Sarah Lauderdale, Head of Reference

This interview is over 1 year old and may no longer be up to date or reflect the interviewee/interviewees’ positions

by Kristen Jaques, Head Editor, INALJ Maine

Sarah Lauderdale, Head of Reference at the Hamilton-Wenham Public Library

sarahlauderdaleSarah Lauderdale is a seasoned library professional who has been happily employed in her dream job for over four years.  She loves writing fiction, exploring the beaches near her home, and taking care of her pet rescue rats.  She was my classmate at Simmons College’s Graduate School of Library and Information Science program, a coworker at Simmons College’s Beatley Library, and a lifeline during my job search.  She is a talented, incredibly dedicated reference librarian who always goes above and beyond to be helpful to patrons, coworkers, and helpless-looking strangers she meets on her commute.  Below, she will share some insights on getting a job as a reference librarian and doing the job well.

1. How did you end up choosing librarianship as a career? 

I graduated from college as an English major with vague hopes of working with books and/or writing.  For two years I worked two jobs as a part-time circulation assistant at a public library and a full-time project coordinator at a publishing company.  Once I realized that I preferred library work, I started hunting up ALA-accredited graduate programs.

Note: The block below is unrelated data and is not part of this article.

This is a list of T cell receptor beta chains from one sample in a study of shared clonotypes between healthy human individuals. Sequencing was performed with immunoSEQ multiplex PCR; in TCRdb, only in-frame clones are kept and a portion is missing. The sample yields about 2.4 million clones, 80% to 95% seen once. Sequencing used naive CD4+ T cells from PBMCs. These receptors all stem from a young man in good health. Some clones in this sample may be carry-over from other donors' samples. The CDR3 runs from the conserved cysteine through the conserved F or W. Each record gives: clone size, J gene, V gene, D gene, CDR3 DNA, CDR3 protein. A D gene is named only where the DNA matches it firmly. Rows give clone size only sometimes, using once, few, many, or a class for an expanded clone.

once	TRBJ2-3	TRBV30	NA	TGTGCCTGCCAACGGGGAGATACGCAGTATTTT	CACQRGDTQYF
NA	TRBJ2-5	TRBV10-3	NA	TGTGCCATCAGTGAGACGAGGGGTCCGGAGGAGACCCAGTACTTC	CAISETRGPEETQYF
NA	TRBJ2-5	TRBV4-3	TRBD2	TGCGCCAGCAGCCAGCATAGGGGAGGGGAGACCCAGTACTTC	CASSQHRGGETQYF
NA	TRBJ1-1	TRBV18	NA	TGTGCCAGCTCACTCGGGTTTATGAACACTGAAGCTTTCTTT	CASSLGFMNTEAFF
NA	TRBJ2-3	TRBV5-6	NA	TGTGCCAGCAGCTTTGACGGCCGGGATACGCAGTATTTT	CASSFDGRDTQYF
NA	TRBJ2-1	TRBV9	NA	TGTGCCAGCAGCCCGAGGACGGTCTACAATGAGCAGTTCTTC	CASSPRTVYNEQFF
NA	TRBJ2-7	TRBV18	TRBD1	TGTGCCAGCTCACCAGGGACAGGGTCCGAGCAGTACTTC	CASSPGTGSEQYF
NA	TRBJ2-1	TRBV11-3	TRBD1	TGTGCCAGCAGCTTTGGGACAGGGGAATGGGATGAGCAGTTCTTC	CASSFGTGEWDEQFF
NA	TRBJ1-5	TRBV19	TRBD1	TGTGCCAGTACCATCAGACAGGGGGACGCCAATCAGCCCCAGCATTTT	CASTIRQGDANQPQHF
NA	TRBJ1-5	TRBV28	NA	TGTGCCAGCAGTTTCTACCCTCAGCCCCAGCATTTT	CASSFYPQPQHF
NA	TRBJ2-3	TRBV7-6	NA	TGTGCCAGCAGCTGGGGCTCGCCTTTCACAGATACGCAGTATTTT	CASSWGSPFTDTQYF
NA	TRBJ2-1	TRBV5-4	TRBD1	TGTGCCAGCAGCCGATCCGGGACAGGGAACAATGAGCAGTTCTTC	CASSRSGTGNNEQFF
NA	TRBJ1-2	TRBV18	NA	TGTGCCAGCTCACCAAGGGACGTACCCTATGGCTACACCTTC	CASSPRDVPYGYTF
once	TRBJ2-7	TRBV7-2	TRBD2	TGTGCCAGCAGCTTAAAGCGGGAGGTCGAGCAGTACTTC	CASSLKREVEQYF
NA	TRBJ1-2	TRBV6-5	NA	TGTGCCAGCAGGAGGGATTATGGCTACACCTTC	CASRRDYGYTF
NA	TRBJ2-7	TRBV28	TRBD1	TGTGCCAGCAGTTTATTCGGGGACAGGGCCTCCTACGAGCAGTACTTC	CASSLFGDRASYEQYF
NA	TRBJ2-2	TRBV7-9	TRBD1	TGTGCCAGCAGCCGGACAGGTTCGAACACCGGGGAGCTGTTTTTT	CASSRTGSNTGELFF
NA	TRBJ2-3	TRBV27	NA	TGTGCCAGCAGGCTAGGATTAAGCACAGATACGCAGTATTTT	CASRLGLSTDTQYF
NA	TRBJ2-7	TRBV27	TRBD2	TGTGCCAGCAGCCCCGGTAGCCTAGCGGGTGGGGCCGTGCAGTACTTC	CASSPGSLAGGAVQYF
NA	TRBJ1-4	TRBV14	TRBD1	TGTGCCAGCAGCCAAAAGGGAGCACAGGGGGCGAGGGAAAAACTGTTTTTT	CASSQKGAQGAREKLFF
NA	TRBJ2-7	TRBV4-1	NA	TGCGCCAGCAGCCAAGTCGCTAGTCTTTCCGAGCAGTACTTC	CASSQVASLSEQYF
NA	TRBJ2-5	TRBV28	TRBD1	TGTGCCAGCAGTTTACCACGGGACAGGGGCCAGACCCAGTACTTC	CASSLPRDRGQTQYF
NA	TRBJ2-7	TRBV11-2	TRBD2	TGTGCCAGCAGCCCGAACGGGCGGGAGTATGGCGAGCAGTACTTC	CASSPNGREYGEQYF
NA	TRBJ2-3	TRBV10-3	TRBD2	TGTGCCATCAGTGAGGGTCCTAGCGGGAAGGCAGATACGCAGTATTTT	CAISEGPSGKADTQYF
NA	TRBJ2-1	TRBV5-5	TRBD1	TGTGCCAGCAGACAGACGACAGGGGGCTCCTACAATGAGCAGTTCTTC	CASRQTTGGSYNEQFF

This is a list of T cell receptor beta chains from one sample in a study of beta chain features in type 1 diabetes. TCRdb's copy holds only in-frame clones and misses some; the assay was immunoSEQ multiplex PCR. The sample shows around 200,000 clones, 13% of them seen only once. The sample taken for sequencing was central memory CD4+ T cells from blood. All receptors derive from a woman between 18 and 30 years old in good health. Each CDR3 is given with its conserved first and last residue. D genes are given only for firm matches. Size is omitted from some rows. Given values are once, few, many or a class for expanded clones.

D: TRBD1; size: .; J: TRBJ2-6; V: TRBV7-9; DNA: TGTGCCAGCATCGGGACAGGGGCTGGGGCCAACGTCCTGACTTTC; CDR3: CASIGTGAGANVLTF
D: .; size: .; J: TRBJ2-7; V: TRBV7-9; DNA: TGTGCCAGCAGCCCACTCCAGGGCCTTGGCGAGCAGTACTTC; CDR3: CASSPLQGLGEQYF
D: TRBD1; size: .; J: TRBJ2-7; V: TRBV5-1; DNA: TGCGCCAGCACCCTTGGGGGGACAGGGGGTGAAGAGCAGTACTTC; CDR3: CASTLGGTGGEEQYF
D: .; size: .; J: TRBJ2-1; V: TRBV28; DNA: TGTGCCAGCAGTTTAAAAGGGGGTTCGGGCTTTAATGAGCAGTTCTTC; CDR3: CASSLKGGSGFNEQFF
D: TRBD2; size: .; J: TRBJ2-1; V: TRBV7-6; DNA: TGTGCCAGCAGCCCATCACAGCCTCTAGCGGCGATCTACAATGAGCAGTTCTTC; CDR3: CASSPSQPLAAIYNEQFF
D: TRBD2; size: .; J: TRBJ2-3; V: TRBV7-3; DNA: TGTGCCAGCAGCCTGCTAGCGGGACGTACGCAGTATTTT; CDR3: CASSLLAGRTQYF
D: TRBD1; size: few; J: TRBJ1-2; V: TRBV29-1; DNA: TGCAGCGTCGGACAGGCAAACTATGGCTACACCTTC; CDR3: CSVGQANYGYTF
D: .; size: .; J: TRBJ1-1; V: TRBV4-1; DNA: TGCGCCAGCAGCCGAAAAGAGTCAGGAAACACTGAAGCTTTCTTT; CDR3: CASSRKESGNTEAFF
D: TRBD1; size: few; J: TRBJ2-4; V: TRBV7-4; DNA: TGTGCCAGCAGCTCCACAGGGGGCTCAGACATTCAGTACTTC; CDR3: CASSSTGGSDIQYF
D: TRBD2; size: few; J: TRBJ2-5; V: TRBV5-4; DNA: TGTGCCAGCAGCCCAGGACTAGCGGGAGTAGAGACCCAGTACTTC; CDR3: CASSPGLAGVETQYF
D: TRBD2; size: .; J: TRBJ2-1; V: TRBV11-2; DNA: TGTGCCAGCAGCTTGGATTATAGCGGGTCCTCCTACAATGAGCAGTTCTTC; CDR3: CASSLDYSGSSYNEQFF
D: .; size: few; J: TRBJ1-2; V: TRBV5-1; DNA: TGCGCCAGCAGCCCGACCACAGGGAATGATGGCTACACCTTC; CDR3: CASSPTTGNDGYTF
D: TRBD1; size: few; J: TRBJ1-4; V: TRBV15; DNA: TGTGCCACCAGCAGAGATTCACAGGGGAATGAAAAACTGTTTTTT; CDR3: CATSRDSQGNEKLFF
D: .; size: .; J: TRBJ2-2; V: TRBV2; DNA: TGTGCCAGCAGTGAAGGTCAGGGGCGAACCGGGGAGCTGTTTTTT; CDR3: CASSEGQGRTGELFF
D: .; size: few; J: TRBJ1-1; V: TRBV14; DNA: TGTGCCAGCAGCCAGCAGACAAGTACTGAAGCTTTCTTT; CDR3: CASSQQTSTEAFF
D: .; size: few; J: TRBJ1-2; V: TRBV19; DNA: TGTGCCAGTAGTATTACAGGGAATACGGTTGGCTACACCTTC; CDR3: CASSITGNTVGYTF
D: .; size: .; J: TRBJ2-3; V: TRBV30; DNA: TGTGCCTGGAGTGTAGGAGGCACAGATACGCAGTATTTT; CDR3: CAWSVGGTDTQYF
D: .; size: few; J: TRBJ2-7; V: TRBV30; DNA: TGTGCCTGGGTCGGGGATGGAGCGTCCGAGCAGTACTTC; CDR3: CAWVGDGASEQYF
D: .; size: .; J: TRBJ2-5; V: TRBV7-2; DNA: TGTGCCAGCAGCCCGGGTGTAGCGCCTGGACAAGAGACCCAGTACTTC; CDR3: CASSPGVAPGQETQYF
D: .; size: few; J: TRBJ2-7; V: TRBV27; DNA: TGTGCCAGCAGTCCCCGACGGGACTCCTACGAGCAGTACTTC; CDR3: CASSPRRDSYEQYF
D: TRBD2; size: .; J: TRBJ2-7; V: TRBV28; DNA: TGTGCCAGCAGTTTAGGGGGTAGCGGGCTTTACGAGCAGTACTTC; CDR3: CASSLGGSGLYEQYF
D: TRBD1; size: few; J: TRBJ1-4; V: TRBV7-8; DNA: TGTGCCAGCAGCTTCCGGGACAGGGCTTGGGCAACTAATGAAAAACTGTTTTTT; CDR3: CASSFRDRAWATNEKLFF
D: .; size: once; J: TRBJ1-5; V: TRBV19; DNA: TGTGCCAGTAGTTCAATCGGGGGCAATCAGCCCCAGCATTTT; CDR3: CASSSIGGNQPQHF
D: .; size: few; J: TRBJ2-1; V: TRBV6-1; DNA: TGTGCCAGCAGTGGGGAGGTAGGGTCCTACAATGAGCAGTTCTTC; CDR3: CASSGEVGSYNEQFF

2. What experiences from your pre-librarian days help you the most as a library professional?

I give mad props to the writing center I worked at in college, which emphasized a collaborative model between tutor and tutee in tutorial sessions.  This is ideally at work in the reference interview, shaping the give and take between patron and librarian.

Communication is important to find out not just what patrons want, but what they want it for, and what they are trying to achieve.  Reading people is important as well: sometimes people know exactly what they want and they really are not looking for a conversation when they come to the reference desk.  But if a patron wants to know where all the science books are, it’s good to ask if he or she is looking for anything in particular and open the interaction up for some give and take, because that’s when you find out that the patron actually wants peer-reviewed articles on current environmental topics, or a biography of a prominent early woman scientist, or a comparison of the locomotive gaits of dogs and cats, or some other need that just saying “The 500s” wouldn’t have answered.